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Study: People Often Exhibit Predictable Behavior When it Comes to Spending

Mike Randall 7/25/14

When it comes to predicting consumer spending behavior, a lot of work goes into taking surveys and observing sales figures from a macro perspective.

However, a recent scientific discovery shows consumers are a lot more predictable than they seem.

Research scientists from the Universidad Carlos III of Madrid (UC3M) have found people’s behavior is repetitive when it comes to visiting and spending in stores.

Therefore, it appears possible to predict the places a consumer will visit and spend money at in the future. The study was published in Scientific Reports, with input from scientists at MIT in the U.S. and at Australia’s NICTA research center.

The study analyzed hundreds of thousands of credit card transactions that had been made anonymous but could be uniquely identified.

“People are regular in the places they visit,

as well as when and where they buy.”

In looking at a year’s worth of data, the researchers found people are far more regular in the places they visit, as well as when and where they buy. However, they are quick to point out the predictability takes place over the long term.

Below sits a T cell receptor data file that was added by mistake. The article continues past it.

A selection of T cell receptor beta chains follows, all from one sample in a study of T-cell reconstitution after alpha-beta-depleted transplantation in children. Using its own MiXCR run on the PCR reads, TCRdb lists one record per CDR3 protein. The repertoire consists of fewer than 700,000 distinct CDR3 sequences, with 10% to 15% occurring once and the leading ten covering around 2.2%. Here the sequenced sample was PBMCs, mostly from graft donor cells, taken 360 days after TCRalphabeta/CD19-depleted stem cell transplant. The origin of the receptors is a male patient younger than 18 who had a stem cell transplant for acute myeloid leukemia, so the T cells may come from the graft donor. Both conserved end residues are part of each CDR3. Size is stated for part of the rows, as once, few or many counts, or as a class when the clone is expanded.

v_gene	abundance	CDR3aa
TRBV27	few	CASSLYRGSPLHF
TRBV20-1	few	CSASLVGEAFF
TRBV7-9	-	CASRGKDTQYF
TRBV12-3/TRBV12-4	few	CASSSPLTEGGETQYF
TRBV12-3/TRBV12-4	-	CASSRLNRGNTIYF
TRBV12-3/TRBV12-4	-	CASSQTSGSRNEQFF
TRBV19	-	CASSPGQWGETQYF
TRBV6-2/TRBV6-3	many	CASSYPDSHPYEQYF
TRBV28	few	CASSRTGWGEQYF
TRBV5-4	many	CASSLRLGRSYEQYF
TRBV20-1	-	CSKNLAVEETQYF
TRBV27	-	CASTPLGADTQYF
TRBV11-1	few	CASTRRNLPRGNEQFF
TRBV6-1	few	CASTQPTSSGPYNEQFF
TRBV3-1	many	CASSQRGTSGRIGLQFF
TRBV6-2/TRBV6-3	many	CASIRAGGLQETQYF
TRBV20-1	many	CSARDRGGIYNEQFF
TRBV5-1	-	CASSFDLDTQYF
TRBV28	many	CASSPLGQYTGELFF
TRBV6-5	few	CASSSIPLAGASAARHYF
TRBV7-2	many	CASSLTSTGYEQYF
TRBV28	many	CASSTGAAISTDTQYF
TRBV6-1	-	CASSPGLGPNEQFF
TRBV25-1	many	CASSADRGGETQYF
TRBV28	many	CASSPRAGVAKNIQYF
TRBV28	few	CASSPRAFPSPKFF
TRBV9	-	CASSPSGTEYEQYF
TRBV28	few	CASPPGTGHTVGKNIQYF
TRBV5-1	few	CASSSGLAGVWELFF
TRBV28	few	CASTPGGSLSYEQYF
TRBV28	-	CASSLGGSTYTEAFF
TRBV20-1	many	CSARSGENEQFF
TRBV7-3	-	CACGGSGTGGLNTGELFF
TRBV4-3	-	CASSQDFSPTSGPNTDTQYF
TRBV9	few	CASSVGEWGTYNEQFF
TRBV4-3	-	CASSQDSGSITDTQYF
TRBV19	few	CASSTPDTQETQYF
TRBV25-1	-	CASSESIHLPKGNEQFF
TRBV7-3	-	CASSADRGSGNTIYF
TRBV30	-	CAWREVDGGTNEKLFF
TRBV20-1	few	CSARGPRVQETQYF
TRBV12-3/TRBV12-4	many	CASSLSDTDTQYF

Professor Esteban Moro is the lead scientist and author of the study. He says it would be difficult to predict where your next purchase will be, but it is possible to know with a fair degree of certainty where you will shop in the coming month.

So, in the holy grail of sales and marketing – accurately predicting consumer behavior – science may have finally found an answer.

Of course, we can’t help but think scientists have many more years of experience in predicting the behavior of lab mice than of humans.

But we’ll continue to watch and see if perhaps we humans are becoming just as predictable.

Source: sciencedaily.com. Photo source: kidslayne.com.

About Mike Randall
Mike Randall is most knowledgeable in the areas of credit scores and credit cards, having written on those topics and others for the past eight years. He graduated from California State University with a degree in English literature, and he has an extensive background in personal finance studies. When he's not keeping BadCredit.org readers informed of changes in the subprime market, Mike’s hobbies include sailing and gourmet cooking. Connect with Mike on Google+.
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